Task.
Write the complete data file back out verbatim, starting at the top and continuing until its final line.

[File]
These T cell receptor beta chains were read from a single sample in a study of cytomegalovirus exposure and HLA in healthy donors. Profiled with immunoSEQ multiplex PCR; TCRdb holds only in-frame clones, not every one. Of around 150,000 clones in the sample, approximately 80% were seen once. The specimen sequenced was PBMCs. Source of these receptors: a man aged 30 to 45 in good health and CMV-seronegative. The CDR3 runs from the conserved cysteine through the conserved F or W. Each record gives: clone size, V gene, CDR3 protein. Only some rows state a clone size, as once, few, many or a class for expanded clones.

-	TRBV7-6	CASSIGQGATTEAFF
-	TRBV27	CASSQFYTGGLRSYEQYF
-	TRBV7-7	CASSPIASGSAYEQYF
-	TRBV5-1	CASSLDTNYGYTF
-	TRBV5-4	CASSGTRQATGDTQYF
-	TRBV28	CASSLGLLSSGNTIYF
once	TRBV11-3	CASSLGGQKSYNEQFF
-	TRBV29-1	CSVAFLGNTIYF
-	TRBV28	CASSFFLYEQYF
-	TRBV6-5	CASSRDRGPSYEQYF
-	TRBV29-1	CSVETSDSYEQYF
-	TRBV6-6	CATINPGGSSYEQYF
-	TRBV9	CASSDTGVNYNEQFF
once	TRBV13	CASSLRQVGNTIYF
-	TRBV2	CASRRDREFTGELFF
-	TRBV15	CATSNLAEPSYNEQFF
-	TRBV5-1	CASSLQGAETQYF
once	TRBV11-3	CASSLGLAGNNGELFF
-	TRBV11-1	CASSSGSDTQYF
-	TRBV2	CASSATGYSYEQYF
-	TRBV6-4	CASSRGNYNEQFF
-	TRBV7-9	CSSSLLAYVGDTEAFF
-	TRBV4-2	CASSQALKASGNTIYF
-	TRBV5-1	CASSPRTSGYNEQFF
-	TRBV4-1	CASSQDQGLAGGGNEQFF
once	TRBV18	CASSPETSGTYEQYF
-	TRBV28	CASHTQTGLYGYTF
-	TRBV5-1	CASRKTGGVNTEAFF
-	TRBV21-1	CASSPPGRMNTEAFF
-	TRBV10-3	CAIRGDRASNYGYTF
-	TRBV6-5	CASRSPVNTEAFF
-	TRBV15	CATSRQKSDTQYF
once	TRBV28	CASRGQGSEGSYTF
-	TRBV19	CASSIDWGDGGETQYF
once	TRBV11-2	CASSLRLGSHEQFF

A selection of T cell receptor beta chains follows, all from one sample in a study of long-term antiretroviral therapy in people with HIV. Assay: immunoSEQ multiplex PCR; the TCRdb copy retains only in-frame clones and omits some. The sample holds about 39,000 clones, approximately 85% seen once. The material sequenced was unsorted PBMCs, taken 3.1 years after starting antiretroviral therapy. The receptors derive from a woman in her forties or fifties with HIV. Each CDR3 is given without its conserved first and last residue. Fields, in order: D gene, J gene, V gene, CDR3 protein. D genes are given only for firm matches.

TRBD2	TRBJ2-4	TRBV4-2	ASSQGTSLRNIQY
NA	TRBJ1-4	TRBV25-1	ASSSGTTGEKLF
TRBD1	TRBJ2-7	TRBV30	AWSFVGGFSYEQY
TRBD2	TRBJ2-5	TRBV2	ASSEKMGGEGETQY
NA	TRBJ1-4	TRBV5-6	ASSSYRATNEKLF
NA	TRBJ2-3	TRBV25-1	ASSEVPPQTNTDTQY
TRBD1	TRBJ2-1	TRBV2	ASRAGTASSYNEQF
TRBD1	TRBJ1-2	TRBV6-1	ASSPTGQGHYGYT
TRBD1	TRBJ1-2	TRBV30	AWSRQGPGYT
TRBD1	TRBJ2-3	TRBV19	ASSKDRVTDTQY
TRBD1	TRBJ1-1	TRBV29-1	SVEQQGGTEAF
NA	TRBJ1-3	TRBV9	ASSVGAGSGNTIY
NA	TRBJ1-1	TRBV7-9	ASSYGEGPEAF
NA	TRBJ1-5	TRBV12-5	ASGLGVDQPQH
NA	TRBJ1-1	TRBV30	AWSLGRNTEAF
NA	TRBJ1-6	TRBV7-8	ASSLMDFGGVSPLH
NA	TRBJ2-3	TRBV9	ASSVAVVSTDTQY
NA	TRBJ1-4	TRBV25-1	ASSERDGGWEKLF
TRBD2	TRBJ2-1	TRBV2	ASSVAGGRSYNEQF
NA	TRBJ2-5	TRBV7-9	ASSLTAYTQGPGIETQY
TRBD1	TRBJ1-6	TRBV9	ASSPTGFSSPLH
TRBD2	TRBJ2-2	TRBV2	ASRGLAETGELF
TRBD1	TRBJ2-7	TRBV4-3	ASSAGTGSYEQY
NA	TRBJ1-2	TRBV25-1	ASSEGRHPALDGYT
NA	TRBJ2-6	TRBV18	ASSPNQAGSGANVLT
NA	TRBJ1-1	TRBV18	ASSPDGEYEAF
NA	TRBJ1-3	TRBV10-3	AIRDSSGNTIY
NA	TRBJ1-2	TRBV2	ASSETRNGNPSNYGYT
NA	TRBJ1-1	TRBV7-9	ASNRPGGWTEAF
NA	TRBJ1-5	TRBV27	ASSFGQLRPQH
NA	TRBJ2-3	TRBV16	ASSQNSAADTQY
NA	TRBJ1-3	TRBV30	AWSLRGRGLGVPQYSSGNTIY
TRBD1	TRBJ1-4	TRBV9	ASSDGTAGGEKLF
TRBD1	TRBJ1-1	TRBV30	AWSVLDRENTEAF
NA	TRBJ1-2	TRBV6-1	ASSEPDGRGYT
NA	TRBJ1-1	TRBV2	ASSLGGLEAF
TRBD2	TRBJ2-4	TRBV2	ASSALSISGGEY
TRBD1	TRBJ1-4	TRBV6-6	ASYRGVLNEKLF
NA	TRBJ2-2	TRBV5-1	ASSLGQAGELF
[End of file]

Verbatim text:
These T cell receptor beta chains were read from a single sample in a study of cytomegalovirus exposure and HLA in healthy donors. Profiled with immunoSEQ multiplex PCR; TCRdb holds only in-frame clones, not every one. Of around 150,000 clones in the sample, approximately 80% were seen once. The specimen sequenced was PBMCs. Source of these receptors: a man aged 30 to 45 in good health and CMV-seronegative. The CDR3 runs from the conserved cysteine through the conserved F or W. Each record gives: clone size, V gene, CDR3 protein. Only some rows state a clone size, as once, few, many or a class for expanded clones.

-	TRBV7-6	CASSIGQGATTEAFF
-	TRBV27	CASSQFYTGGLRSYEQYF
-	TRBV7-7	CASSPIASGSAYEQYF
-	TRBV5-1	CASSLDTNYGYTF
-	TRBV5-4	CASSGTRQATGDTQYF
-	TRBV28	CASSLGLLSSGNTIYF
once	TRBV11-3	CASSLGGQKSYNEQFF
-	TRBV29-1	CSVAFLGNTIYF
-	TRBV28	CASSFFLYEQYF
-	TRBV6-5	CASSRDRGPSYEQYF
-	TRBV29-1	CSVETSDSYEQYF
-	TRBV6-6	CATINPGGSSYEQYF
-	TRBV9	CASSDTGVNYNEQFF
once	TRBV13	CASSLRQVGNTIYF
-	TRBV2	CASRRDREFTGELFF
-	TRBV15	CATSNLAEPSYNEQFF
-	TRBV5-1	CASSLQGAETQYF
once	TRBV11-3	CASSLGLAGNNGELFF
-	TRBV11-1	CASSSGSDTQYF
-	TRBV2	CASSATGYSYEQYF
-	TRBV6-4	CASSRGNYNEQFF
-	TRBV7-9	CSSSLLAYVGDTEAFF
-	TRBV4-2	CASSQALKASGNTIYF
-	TRBV5-1	CASSPRTSGYNEQFF
-	TRBV4-1	CASSQDQGLAGGGNEQFF
once	TRBV18	CASSPETSGTYEQYF
-	TRBV28	CASHTQTGLYGYTF
-	TRBV5-1	CASRKTGGVNTEAFF
-	TRBV21-1	CASSPPGRMNTEAFF
-	TRBV10-3	CAIRGDRASNYGYTF
-	TRBV6-5	CASRSPVNTEAFF
-	TRBV15	CATSRQKSDTQYF
once	TRBV28	CASRGQGSEGSYTF
-	TRBV19	CASSIDWGDGGETQYF
once	TRBV11-2	CASSLRLGSHEQFF

A selection of T cell receptor beta chains follows, all from one sample in a study of long-term antiretroviral therapy in people with HIV. Assay: immunoSEQ multiplex PCR; the TCRdb copy retains only in-frame clones and omits some. The sample holds about 39,000 clones, approximately 85% seen once. The material sequenced was unsorted PBMCs, taken 3.1 years after starting antiretroviral therapy. The receptors derive from a woman in her forties or fifties with HIV. Each CDR3 is given without its conserved first and last residue. Fields, in order: D gene, J gene, V gene, CDR3 protein. D genes are given only for firm matches.

TRBD2	TRBJ2-4	TRBV4-2	ASSQGTSLRNIQY
NA	TRBJ1-4	TRBV25-1	ASSSGTTGEKLF
TRBD1	TRBJ2-7	TRBV30	AWSFVGGFSYEQY
TRBD2	TRBJ2-5	TRBV2	ASSEKMGGEGETQY
NA	TRBJ1-4	TRBV5-6	ASSSYRATNEKLF
NA	TRBJ2-3	TRBV25-1	ASSEVPPQTNTDTQY
TRBD1	TRBJ2-1	TRBV2	ASRAGTASSYNEQF
TRBD1	TRBJ1-2	TRBV6-1	ASSPTGQGHYGYT
TRBD1	TRBJ1-2	TRBV30	AWSRQGPGYT
TRBD1	TRBJ2-3	TRBV19	ASSKDRVTDTQY
TRBD1	TRBJ1-1	TRBV29-1	SVEQQGGTEAF
NA	TRBJ1-3	TRBV9	ASSVGAGSGNTIY
NA	TRBJ1-1	TRBV7-9	ASSYGEGPEAF
NA	TRBJ1-5	TRBV12-5	ASGLGVDQPQH
NA	TRBJ1-1	TRBV30	AWSLGRNTEAF
NA	TRBJ1-6	TRBV7-8	ASSLMDFGGVSPLH
NA	TRBJ2-3	TRBV9	ASSVAVVSTDTQY
NA	TRBJ1-4	TRBV25-1	ASSERDGGWEKLF
TRBD2	TRBJ2-1	TRBV2	ASSVAGGRSYNEQF
NA	TRBJ2-5	TRBV7-9	ASSLTAYTQGPGIETQY
TRBD1	TRBJ1-6	TRBV9	ASSPTGFSSPLH
TRBD2	TRBJ2-2	TRBV2	ASRGLAETGELF
TRBD1	TRBJ2-7	TRBV4-3	ASSAGTGSYEQY
NA	TRBJ1-2	TRBV25-1	ASSEGRHPALDGYT
NA	TRBJ2-6	TRBV18	ASSPNQAGSGANVLT
NA	TRBJ1-1	TRBV18	ASSPDGEYEAF
NA	TRBJ1-3	TRBV10-3	AIRDSSGNTIY
NA	TRBJ1-2	TRBV2	ASSETRNGNPSNYGYT
NA	TRBJ1-1	TRBV7-9	ASNRPGGWTEAF
NA	TRBJ1-5	TRBV27	ASSFGQLRPQH
NA	TRBJ2-3	TRBV16	ASSQNSAADTQY
NA	TRBJ1-3	TRBV30	AWSLRGRGLGVPQYSSGNTIY
TRBD1	TRBJ1-4	TRBV9	ASSDGTAGGEKLF
TRBD1	TRBJ1-1	TRBV30	AWSVLDRENTEAF
NA	TRBJ1-2	TRBV6-1	ASSEPDGRGYT
NA	TRBJ1-1	TRBV2	ASSLGGLEAF
TRBD2	TRBJ2-4	TRBV2	ASSALSISGGEY
TRBD1	TRBJ1-4	TRBV6-6	ASYRGVLNEKLF
NA	TRBJ2-2	TRBV5-1	ASSLGQAGELF